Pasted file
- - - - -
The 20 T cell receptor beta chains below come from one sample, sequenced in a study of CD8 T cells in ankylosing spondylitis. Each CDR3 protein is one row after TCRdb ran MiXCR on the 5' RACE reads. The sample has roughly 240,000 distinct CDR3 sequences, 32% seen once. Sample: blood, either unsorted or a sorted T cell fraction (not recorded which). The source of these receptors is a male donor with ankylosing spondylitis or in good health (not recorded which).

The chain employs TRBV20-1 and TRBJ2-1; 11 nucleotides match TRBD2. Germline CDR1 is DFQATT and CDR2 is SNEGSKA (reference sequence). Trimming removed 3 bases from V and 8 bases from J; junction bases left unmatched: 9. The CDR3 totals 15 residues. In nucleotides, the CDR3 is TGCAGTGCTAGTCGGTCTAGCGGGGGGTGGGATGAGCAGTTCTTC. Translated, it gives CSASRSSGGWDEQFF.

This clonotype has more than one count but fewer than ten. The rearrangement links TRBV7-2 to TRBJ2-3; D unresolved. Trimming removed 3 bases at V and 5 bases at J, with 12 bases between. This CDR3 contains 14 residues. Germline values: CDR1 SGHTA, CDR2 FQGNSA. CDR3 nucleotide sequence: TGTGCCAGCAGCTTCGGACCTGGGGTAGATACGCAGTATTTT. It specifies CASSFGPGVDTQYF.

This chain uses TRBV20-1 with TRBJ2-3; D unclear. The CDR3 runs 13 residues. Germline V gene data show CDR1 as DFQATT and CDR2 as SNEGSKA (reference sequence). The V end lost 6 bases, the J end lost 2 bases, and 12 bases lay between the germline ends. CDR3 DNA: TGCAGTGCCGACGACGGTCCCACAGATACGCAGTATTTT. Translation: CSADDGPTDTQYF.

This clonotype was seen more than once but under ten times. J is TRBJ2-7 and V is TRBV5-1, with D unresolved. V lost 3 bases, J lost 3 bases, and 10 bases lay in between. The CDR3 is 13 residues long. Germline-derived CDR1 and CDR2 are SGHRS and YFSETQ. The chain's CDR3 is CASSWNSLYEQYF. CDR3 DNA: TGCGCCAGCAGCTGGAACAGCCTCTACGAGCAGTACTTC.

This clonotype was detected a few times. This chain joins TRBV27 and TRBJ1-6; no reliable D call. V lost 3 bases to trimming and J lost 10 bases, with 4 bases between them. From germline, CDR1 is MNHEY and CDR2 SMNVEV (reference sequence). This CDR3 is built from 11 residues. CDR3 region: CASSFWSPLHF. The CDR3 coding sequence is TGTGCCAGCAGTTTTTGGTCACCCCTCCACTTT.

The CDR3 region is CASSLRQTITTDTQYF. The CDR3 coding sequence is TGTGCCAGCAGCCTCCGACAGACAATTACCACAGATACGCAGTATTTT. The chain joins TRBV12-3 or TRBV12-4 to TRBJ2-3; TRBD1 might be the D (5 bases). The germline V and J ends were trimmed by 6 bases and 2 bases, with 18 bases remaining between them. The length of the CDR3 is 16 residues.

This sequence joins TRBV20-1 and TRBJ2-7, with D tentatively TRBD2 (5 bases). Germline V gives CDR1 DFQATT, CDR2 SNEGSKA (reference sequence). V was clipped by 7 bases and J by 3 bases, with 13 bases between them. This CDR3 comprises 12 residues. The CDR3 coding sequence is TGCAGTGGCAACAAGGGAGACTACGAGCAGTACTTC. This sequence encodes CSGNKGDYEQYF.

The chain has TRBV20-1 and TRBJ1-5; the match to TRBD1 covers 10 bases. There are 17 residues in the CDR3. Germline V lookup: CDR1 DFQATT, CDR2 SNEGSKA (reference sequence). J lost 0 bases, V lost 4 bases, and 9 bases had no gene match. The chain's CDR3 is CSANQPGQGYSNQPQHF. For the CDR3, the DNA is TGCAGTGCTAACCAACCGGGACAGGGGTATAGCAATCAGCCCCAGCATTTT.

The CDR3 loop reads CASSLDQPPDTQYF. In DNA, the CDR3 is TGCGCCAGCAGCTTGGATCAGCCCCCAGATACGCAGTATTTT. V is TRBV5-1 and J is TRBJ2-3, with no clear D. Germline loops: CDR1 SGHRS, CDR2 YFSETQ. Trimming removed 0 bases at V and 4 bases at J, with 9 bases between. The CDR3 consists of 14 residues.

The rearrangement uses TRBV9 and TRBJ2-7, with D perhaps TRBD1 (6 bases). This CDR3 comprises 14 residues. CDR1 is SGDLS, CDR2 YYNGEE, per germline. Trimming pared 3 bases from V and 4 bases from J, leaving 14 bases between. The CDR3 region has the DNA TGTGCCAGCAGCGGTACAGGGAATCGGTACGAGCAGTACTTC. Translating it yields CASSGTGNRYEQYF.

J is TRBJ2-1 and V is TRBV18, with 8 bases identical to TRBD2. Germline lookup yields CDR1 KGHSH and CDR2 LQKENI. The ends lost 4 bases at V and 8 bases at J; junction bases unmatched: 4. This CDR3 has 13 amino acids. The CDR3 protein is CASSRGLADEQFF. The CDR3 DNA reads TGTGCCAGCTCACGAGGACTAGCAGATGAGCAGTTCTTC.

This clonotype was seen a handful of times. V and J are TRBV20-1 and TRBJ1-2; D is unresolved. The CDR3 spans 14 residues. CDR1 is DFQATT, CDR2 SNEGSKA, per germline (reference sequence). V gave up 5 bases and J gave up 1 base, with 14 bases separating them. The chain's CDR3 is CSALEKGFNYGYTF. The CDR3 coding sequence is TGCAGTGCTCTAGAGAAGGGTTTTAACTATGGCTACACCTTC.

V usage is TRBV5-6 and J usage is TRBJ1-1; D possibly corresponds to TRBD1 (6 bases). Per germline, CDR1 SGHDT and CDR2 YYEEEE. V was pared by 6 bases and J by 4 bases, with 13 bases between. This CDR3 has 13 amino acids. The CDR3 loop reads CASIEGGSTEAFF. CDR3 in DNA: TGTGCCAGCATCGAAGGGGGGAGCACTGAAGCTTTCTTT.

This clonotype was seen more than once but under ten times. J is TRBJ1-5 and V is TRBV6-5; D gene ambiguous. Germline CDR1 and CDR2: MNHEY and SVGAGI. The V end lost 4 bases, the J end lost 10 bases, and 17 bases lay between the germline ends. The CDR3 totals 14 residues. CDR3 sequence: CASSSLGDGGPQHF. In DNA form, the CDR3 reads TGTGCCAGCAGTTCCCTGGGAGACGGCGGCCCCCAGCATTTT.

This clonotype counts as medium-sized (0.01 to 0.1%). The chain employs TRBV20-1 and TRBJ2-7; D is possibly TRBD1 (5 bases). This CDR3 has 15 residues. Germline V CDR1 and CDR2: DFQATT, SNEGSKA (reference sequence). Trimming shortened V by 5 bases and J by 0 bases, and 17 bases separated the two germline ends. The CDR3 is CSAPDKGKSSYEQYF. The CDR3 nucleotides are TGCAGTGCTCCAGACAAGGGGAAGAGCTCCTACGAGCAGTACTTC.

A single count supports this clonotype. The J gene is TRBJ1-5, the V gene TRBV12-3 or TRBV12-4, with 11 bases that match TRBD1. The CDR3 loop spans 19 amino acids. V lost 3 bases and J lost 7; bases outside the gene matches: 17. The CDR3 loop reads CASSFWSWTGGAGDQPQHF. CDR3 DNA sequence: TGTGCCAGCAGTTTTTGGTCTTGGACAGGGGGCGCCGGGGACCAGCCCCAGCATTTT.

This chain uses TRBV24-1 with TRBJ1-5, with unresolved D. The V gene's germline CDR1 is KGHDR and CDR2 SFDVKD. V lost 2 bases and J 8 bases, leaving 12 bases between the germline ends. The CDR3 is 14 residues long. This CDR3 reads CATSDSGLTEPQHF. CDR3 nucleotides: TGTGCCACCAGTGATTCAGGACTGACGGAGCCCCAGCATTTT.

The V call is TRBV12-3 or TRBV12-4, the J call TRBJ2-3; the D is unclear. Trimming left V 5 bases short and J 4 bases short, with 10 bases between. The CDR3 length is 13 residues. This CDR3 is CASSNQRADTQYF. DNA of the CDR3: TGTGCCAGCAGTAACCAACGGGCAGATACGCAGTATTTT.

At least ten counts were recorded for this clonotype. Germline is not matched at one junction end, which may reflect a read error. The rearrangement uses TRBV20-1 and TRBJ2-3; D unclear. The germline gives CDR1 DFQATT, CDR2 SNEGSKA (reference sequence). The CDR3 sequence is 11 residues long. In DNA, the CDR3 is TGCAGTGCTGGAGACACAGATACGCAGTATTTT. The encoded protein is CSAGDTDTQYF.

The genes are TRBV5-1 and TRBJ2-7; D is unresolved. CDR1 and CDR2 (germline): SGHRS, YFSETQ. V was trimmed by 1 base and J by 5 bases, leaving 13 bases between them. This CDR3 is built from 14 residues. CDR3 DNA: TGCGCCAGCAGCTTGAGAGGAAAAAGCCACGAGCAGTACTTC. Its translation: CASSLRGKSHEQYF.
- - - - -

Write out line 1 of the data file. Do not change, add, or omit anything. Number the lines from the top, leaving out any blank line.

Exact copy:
The 20 T cell receptor beta chains below come from one sample, sequenced in a study of CD8 T cells in ankylosing spondylitis. Each CDR3 protein is one row after TCRdb ran MiXCR on the 5' RACE reads. The sample has roughly 240,000 distinct CDR3 sequences, 32% seen once. Sample: blood, either unsorted or a sorted T cell fraction (not recorded which). The source of these receptors is a male donor with ankylosing spondylitis or in good health (not recorded which).